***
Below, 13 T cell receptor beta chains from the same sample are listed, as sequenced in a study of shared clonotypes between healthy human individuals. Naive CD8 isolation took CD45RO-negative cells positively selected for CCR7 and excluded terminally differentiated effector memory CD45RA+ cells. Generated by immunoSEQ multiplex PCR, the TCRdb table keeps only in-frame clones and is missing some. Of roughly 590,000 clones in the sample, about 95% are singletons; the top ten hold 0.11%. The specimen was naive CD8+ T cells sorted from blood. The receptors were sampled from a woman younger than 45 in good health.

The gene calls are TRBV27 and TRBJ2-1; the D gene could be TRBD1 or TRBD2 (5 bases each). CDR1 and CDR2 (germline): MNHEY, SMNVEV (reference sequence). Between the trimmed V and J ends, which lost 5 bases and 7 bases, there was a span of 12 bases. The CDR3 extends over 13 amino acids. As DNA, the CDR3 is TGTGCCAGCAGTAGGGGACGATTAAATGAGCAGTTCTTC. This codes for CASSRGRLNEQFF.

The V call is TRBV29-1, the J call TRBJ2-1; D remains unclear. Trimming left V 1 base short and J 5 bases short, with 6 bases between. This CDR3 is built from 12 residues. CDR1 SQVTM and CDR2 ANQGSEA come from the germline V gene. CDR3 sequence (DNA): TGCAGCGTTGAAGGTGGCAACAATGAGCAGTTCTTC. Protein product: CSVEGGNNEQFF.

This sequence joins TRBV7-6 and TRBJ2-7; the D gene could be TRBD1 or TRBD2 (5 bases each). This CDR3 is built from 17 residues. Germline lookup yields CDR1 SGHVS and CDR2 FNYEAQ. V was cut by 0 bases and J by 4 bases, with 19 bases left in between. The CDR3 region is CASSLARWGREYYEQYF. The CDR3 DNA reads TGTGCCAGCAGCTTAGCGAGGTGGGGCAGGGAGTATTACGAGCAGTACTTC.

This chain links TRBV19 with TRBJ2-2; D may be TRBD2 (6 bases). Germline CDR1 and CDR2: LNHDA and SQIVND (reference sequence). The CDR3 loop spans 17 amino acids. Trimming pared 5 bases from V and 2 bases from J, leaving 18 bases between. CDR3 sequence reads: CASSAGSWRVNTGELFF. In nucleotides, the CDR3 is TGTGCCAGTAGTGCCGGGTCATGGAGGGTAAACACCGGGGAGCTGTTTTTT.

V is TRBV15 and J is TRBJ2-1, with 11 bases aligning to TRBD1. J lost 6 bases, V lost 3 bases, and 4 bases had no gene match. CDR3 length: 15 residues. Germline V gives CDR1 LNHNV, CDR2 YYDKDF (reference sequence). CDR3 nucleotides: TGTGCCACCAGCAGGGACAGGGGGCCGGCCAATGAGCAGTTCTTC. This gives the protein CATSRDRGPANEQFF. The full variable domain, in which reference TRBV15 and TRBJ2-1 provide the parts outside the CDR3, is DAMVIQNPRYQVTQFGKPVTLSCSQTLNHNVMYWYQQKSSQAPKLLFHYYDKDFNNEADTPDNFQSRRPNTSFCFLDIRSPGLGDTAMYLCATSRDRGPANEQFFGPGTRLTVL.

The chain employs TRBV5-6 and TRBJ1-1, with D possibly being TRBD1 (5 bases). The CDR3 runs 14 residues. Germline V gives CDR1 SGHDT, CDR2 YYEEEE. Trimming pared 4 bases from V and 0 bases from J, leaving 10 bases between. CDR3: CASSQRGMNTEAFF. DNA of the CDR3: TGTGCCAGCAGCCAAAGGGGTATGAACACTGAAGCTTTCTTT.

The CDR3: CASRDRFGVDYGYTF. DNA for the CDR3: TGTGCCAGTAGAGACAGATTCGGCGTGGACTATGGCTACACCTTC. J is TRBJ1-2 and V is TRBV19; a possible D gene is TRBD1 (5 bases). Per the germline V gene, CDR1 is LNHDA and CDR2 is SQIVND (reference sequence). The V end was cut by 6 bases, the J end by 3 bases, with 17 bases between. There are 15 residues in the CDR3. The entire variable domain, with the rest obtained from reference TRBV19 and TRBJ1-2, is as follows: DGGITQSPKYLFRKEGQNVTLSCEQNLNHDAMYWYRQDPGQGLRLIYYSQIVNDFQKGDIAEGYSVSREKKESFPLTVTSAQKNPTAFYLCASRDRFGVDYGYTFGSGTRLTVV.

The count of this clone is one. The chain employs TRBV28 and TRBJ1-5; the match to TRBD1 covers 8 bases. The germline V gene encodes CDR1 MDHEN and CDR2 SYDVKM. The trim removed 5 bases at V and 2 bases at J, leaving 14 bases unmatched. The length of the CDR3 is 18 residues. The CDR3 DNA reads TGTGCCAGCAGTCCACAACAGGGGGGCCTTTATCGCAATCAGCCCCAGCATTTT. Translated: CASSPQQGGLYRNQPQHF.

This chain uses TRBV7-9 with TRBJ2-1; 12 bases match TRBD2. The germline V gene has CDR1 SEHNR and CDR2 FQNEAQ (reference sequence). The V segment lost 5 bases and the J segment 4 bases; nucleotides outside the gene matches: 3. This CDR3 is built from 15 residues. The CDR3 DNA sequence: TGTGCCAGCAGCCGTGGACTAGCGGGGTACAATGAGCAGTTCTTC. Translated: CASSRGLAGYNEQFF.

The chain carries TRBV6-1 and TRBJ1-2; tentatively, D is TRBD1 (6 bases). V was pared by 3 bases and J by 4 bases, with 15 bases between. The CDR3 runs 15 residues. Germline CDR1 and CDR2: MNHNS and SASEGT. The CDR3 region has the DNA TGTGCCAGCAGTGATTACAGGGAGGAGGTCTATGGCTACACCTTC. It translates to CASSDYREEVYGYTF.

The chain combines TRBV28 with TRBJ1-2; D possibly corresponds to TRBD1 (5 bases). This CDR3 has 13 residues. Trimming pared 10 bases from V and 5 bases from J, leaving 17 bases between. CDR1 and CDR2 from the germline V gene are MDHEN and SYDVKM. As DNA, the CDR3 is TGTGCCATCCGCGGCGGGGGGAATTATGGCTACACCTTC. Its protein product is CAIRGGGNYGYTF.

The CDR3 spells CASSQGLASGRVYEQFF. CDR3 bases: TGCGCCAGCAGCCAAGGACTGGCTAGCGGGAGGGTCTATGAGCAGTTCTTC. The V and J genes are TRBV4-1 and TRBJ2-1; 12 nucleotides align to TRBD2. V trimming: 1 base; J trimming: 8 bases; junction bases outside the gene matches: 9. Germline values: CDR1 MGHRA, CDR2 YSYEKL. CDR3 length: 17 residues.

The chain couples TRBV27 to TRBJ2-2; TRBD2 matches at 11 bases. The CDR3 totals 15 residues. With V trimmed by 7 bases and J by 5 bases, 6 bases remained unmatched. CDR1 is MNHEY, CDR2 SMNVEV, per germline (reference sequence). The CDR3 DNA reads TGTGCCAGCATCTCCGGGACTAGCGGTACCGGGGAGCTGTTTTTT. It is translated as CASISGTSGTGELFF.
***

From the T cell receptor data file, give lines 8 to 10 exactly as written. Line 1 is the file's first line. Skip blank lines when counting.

The CDR3: CASRDRFGVDYGYTF. DNA for the CDR3: TGTGCCAGTAGAGACAGATTCGGCGTGGACTATGGCTACACCTTC. J is TRBJ1-2 and V is TRBV19; a possible D gene is TRBD1 (5 bases). Per the germline V gene, CDR1 is LNHDA and CDR2 is SQIVND (reference sequence). The V end was cut by 6 bases, the J end by 3 bases, with 17 bases between. There are 15 residues in the CDR3. The entire variable domain, with the rest obtained from reference TRBV19 and TRBJ1-2, is as follows: DGGITQSPKYLFRKEGQNVTLSCEQNLNHDAMYWYRQDPGQGLRLIYYSQIVNDFQKGDIAEGYSVSREKKESFPLTVTSAQKNPTAFYLCASRDRFGVDYGYTFGSGTRLTVV.

The count of this clone is one. The chain employs TRBV28 and TRBJ1-5; the match to TRBD1 covers 8 bases. The germline V gene encodes CDR1 MDHEN and CDR2 SYDVKM. The trim removed 5 bases at V and 2 bases at J, leaving 14 bases unmatched. The length of the CDR3 is 18 residues. The CDR3 DNA reads TGTGCCAGCAGTCCACAACAGGGGGGCCTTTATCGCAATCAGCCCCAGCATTTT. Translated: CASSPQQGGLYRNQPQHF.

This chain uses TRBV7-9 with TRBJ2-1; 12 bases match TRBD2. The germline V gene has CDR1 SEHNR and CDR2 FQNEAQ (reference sequence). The V segment lost 5 bases and the J segment 4 bases; nucleotides outside the gene matches: 3. This CDR3 is built from 15 residues. The CDR3 DNA sequence: TGTGCCAGCAGCCGTGGACTAGCGGGGTACAATGAGCAGTTCTTC. Translated: CASSRGLAGYNEQFF.